Left to right: Billboard editorial director Bill Werde and Spotify chief content officer Ken Parks. (Photo credit: Glenn Peoples)
No other digital music company -- perhaps with the exception of Apple -- has been so closely covered in the last two years as Spotify. Every tweet or public utterance by CEO Daniel Ek, every product update and especially the occasional hole in its catalog have been dutifully, one might say obsessively, reported and over-reported in the press and blogosphere.
Tuesday's SXSW conversation with Spotify chief content officer Ken Parks was a crash in the questions, concerns and changes that come from shifting from a download mindset to a subscription and streaming mindset. Even though Spotify has infused innovation and excitement into digital music, the company came into SXSW dogged by persistent questions. How are artists getting paid? Does it cannibalize music purchases? Why have some high-profile artists stayed away from subscription services?
Parks addressed the "rare number" of subscription service holdouts by saying the issue needs to be kept in perspective. Even Coldplay, whose most recent release, "Mylo Xyloto," was originally a holdout, added its album to subscription services a few months after its release.
For every holdout there could be dozens or hundreds more with concerns about the subscription business model. Parks explained that artists and managers might not appreciate that Spotify is bringing inactive and previously wayward music fans into to a legal service. Most of its users fall in the 18-24 demographic that does buy music or acquires it illegally, he said.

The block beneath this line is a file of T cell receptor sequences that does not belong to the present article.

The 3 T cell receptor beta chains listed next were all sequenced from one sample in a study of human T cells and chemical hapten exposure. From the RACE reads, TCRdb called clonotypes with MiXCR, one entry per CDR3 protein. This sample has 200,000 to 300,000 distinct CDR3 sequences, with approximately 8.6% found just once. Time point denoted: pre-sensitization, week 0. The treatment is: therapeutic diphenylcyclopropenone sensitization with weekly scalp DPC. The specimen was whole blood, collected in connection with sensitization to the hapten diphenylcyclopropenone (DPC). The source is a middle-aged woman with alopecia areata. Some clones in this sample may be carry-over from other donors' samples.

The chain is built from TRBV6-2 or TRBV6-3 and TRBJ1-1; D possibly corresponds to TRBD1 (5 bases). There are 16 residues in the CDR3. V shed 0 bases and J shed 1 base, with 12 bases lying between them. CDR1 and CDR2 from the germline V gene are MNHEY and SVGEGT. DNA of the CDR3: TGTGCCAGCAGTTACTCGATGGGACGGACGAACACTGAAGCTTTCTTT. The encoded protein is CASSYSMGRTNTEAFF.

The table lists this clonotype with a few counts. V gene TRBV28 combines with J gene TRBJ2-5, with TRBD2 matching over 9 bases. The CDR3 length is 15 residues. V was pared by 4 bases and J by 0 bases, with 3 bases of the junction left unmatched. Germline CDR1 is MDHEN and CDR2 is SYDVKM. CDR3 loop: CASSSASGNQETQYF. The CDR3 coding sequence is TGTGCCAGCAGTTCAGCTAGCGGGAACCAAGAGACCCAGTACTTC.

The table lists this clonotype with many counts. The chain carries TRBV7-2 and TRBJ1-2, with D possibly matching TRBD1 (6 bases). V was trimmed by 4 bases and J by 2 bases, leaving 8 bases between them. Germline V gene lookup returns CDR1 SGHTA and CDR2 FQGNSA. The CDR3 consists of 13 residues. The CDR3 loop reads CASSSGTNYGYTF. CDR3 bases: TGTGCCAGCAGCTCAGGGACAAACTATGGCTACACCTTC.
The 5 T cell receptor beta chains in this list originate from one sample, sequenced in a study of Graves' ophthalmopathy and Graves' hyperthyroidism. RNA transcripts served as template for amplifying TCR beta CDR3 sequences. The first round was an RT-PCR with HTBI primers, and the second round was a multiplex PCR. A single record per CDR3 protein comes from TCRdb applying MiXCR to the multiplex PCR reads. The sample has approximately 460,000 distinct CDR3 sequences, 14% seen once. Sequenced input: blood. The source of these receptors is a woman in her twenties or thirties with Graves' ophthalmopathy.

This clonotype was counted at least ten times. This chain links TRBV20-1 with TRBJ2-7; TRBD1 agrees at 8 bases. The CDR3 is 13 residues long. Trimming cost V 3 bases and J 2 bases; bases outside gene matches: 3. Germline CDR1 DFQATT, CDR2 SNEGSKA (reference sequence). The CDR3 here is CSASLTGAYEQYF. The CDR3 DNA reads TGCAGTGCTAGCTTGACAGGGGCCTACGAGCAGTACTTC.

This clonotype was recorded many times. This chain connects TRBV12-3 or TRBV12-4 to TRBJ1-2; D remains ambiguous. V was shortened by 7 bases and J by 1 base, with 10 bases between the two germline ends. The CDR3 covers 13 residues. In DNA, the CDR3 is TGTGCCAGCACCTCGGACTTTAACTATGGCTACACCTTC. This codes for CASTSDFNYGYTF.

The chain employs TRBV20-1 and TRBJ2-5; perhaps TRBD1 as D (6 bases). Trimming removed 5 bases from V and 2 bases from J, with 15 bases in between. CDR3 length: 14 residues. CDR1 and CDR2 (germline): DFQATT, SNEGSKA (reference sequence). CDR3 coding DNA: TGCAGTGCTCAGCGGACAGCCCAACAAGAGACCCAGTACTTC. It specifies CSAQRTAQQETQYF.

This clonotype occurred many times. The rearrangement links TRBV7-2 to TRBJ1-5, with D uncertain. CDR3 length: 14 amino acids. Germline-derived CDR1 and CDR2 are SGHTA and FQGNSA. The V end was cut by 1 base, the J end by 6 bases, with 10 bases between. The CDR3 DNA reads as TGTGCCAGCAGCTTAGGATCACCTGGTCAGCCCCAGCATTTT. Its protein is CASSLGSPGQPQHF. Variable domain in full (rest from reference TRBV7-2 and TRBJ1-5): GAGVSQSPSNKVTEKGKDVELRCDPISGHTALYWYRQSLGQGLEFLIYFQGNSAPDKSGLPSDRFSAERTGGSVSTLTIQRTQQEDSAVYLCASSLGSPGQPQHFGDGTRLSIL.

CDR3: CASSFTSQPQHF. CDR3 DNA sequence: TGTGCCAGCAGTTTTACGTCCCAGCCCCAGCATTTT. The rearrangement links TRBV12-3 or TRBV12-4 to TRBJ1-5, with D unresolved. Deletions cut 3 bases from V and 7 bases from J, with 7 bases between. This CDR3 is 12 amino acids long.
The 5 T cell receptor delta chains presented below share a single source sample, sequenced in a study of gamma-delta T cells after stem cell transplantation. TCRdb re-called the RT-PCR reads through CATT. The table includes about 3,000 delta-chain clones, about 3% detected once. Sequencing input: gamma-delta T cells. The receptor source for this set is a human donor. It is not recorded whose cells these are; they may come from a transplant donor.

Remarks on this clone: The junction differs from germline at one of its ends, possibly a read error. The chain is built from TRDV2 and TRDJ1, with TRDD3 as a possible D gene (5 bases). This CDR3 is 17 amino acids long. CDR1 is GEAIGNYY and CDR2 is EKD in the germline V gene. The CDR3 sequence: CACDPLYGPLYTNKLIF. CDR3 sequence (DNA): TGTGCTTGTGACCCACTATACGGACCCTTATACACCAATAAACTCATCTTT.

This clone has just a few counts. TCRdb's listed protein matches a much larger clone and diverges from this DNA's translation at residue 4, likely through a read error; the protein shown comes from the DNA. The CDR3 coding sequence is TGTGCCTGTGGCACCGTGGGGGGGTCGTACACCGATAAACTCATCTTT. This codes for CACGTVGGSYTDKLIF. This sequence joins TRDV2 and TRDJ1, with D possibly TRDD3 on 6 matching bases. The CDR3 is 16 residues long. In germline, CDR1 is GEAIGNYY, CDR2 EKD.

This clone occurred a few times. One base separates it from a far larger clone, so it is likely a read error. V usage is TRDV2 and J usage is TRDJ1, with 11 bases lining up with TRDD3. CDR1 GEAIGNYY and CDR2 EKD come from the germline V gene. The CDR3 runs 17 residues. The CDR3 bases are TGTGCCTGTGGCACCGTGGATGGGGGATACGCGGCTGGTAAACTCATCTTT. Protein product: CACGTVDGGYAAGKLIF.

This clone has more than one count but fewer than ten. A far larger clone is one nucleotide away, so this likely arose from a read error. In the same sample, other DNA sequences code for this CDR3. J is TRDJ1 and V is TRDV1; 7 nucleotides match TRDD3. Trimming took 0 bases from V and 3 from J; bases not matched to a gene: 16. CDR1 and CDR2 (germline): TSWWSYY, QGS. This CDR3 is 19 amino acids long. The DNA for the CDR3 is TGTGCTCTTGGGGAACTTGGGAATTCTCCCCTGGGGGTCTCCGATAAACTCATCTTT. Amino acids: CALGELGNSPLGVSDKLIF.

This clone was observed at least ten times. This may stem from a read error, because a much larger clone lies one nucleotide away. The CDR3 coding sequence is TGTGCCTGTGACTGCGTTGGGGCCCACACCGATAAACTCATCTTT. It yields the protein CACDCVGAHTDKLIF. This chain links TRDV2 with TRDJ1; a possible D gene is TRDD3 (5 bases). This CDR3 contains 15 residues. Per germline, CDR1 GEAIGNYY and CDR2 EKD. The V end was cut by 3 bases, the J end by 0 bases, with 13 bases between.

"This really represents a massive re-engagement of a generation that had kind of been lost by the industry," he said. When asked by interviewer Bill Werde, editorial director at Billboard, on how the company knows it's converting pirates into payers, Parks said the company has "done our own surveys" on the topic.
There are other bits of evidence to back up Parks' claim. Some people in the industry who have studied their sales in Spotify's markets have come to the same conclusion. And U.S. digital sales show a correlation -- not causation -- between the proliferation of services like Spotify and growth in digital download sales, suggesting some subscribers may be buying more often due to greater engagement with music. Digital track and album sales are both up solidly in the last 14 months, according to Nielsen SoundScan. Digital tracks and album sales rose 8% and 19%, respectively, in 2011 and are up another 7% and 18%, respectively, through March 4. If subscription services are causing people to buy less music, it certainly isn't showing up in the numbers.
To understand subscription services one must think big. The U.S. is filled with music fans, but companies can do much better in monetizing their interest in music: the billions of online video streams, the billions of tracks acquired on P2P services, the billions of listener hours currently going to radio. Spotify wants to convert the consumers in that meaty part in the middle of the bell curve into paying customers -- or at least expose them to advertisements while they listen for free.
"We think that the opportunity is in that vast bulk of consumption that goes completely unmonetized," Parks said. This "found money" sits at the heart of Spotify's math: rather than get purchases from a small number of consumers, subscription services can tap into a much larger market.
It won't happen overnight. For Spotify and its peers to capture that segment of the market will take deeper partnerships (mobile carriers and broadband providers) and methods for paying that dramatically reduce friction (integrated billing with a mobile carrier, for example). For the lightest of music listeners, the services may need even simpler products that mimic the one-button simplicity of radio. And it will simply take time for consumers to embrace the subscription model.
But Spotify executives are optimists who see most everybody contributing to getting artists and labels paid. Global subscribers currently sit "well north" of three million and active users are "10 million and change," and Parks said he envisions the platform scaling to 20 million and beyond. "There's no reason why the recorded music industry shouldn't be multiples of the size it [currently] is," he said.